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1. Of little value or importance; paltry. See Synonyms at trivial.
2. Petty; small-minded: "It had seemed picayune to get all bent out of shape organizing the household chores" (Barbara Kingsolver).
1. A Spanish-American half-real piece formerly used in parts of the southern United States.
2. A five-cent piece.
3. Something of very little value; a trifle: not worth a picayune.

[Louisiana French picaillon, small coin, from French, from Provençal picaioun, from picaio, money, perhaps from Old Provençal piquar, to jingle, clink, from Vulgar Latin *piccāre, to pierce; see pique.]

pic′a·yun′ish adj.


1. of small value or importance
2. mean; petty
3. (Currencies) the half real, an old Spanish-American coin
4. (Currencies) US any coin of little value, esp a five-cent piece
[C19: from French picaillon coin from Piedmont, from Provençal picaioun, of unknown origin]
ˌpicaˈyunishly adv
ˌpicaˈyunishness n


(ˌpɪk iˈyun, ˌpɪk ə-)

adj. Also, pic`a•yun′ish.
1. of little value or account; small; trifling.
2. petty, carping, or prejudiced.
3. (formerly, in Louisiana, Florida, etc.) a coin equal to half a Spanish real.
4. any small coin, as a five-cent piece.
5. an insignificant person or thing.
[1780–90; < Occitan picaioun small copper coin]
ThesaurusAntonymsRelated WordsSynonymsLegend:
Adj.1.picayune - (informal) small and of little importance; "a fiddling sum of money"; "a footling gesture"; "our worries are lilliputian compared with those of countries that are at war"; "a little (or small) matter"; "a dispute over niggling details"; "limited to petty enterprises"; "piffling efforts"; "giving a police officer a free meal may be against the law, but it seems to be a picayune infraction"
colloquialism - a colloquial expression; characteristic of spoken or written communication that seeks to imitate informal speech
unimportant - not important; "a relatively unimportant feature of the system"; "the question seems unimportant"


Contemptibly unimportant:
Slang: measly.
Idiom: of no account.


[ˌpɪkəˈjuːn] (US) ADJinsignificante, de poca monta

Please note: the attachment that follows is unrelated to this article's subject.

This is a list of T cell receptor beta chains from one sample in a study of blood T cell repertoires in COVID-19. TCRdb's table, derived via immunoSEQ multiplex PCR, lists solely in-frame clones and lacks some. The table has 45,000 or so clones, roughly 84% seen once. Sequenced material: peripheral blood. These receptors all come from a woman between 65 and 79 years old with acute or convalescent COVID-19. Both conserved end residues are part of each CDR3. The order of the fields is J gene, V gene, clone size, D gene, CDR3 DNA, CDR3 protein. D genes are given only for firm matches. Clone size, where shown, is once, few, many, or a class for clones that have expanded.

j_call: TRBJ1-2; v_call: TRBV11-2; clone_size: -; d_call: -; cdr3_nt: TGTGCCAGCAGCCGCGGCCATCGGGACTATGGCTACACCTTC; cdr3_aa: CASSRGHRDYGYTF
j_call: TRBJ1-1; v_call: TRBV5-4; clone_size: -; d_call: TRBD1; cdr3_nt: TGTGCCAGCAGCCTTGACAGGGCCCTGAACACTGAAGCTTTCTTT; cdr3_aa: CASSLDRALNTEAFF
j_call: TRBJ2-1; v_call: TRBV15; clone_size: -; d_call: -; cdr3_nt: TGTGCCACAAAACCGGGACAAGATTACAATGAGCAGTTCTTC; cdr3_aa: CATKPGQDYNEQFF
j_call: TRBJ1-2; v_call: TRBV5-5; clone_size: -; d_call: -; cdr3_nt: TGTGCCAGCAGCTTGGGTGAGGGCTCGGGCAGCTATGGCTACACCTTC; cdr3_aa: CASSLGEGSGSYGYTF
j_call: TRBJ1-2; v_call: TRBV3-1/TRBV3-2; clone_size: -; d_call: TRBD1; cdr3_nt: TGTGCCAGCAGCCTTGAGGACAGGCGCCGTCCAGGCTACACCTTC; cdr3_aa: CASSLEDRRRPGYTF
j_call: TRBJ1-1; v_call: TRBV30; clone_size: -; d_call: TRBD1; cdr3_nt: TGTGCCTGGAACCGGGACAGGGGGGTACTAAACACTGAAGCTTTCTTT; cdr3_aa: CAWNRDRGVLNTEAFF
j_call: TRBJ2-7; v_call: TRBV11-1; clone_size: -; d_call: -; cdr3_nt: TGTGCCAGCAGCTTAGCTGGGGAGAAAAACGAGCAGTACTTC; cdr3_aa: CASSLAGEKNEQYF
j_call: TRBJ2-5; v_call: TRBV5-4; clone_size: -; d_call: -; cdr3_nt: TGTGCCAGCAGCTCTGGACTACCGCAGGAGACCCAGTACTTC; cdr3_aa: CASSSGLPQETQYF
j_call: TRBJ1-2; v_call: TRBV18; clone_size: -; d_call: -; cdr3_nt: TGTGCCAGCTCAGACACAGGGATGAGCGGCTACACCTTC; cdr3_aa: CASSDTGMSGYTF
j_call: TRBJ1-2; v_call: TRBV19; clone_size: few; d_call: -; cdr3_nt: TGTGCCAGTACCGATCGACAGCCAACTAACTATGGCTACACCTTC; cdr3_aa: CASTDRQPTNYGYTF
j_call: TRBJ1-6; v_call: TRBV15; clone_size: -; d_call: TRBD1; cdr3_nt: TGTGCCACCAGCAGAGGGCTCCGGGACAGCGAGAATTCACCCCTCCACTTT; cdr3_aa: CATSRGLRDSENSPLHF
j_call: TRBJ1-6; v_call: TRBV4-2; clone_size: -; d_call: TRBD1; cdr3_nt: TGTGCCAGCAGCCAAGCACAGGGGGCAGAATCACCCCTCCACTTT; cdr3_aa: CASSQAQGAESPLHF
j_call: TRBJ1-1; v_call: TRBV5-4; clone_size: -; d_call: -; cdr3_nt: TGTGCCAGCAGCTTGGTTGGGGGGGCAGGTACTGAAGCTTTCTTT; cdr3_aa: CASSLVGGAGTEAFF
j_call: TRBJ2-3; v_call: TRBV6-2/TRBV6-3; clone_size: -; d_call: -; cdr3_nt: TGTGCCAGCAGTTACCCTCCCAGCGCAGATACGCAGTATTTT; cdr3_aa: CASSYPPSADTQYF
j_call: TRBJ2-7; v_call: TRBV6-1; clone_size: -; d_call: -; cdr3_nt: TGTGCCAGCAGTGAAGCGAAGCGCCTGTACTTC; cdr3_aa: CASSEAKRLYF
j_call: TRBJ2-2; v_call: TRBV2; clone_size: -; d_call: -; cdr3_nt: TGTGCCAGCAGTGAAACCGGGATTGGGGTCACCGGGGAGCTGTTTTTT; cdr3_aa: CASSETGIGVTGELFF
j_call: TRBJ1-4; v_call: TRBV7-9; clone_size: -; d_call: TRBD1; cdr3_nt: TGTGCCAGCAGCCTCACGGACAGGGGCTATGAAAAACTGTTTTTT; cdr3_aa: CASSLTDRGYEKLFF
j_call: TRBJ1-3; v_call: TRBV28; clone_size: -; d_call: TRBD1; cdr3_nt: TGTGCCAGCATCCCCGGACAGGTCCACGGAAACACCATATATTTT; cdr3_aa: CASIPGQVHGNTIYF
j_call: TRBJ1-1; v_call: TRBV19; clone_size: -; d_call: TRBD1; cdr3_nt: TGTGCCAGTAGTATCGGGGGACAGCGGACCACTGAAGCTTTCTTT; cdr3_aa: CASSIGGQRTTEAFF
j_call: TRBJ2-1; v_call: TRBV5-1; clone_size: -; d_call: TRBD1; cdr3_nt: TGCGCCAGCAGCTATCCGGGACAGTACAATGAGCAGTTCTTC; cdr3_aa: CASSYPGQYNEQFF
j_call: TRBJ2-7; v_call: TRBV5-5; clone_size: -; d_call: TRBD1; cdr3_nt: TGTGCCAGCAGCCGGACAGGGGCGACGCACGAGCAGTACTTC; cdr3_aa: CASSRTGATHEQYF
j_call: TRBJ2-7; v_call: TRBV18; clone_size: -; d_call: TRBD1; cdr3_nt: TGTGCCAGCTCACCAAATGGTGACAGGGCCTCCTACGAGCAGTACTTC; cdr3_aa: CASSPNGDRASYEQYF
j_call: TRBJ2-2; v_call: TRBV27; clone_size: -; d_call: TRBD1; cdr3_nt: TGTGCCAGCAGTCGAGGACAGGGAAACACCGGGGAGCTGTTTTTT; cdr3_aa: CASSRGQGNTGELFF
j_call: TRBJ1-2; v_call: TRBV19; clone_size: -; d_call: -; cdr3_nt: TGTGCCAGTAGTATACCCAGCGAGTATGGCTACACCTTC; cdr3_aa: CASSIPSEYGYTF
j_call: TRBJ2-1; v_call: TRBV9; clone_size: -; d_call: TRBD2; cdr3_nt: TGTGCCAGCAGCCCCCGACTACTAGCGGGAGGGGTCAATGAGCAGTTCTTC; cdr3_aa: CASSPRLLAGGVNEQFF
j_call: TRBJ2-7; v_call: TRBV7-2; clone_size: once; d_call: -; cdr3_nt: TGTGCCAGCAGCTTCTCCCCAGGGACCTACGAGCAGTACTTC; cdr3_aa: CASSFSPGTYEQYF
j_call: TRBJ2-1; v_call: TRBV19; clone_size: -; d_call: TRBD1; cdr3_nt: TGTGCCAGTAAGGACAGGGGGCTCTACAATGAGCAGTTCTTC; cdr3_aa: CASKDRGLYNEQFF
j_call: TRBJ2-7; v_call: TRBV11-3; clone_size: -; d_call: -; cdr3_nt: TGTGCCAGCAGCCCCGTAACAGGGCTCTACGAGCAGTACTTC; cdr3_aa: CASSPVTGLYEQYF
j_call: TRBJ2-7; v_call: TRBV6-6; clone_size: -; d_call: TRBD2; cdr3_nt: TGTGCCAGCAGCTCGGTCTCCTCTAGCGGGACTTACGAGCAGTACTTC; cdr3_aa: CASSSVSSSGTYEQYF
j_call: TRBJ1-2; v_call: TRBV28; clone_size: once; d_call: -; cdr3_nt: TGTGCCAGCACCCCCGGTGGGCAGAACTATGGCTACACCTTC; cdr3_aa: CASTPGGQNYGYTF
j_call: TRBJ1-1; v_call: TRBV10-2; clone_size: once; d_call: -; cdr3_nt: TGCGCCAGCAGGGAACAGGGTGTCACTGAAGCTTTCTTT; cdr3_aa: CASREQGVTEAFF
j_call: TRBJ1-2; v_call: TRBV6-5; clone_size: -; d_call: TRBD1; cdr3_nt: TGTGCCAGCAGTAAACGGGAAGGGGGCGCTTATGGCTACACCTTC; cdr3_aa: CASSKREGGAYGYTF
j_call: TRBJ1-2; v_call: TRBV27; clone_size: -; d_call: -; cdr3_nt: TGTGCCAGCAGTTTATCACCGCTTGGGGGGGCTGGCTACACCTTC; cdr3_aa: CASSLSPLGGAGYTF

, picayunish
adj (US inf: = paltry) → gering, minimal; (= petty)kleinlich
References in classic literature ?
So he felt a moment; and then he smoked a cigar, and read the Picayune, and forgot his little gospel.
I can learn what does me as much good as that from the Picayune, any time, and smoke a cigar besides; which I can't do, you know, in a church.
And after them will come the big mining sharks that buy whole creeks where you-all have been scratching like a lot of picayune hens, and they-all will go to hydraulicking in summer and steam-thawing in winter--"
This time, the proposal has a paved walkway, a walking trail, an outdoor theatre restroom facilities and an historic section for displaying photos and items from Picayune s past.
The Picayune Rancheria of the Chukchansi Indians is a federally-recognized Indian Tribe that has lived continuously in California's Central Valley and Sierra Foothills for more than 12,000 years.
com , the Picayune said the move was "necessitated by revolutionary upheaval in the newspaper industry.
Medi-Sting operations are the "first salvo in the new battle against healthcare crime," Picayune said.
Incorporated as a village in 1904, Picayune is now Pearl River County's largest city, with a population estimated at around 15,000.
During the first year of the war with Mexico, Haile also served as the special war correspondent to the Picayune and was the first newspaper reporter to arrive on the Rio Grande (Cress).
26] The New Orleans Picayune felt that "while there may be some exaggerations" there were not enough to "render the story undeserving of confidence.
And then a lot of it involved looking at catalogs of dress, of clothing, of streets and maps of New Orleans - a lot of detail to get the landscape; a lot of looking at old newspapers and references within the Daily Picayune to Marie Laveau; a lot of talking to people; and then doing something on medical case histories of people who claim to be hexed by voodoo.
18, 2013 /PRNewswire/ -- Following months of mismanagement and suspected fraudulent activity that resulted in the Picayune Rancheria of the Chukchansi Indians not being able to make its full bond payment to its lenders on September 30, 2013, Justice Melvin Schweitzer of the Supreme Court of the State of New York released an order today the prohibits Nancy Ayala and her small faction of supporters from receiving any more money from the Tribe's casino until the Trustee approves a plan to make the overdue bond payment.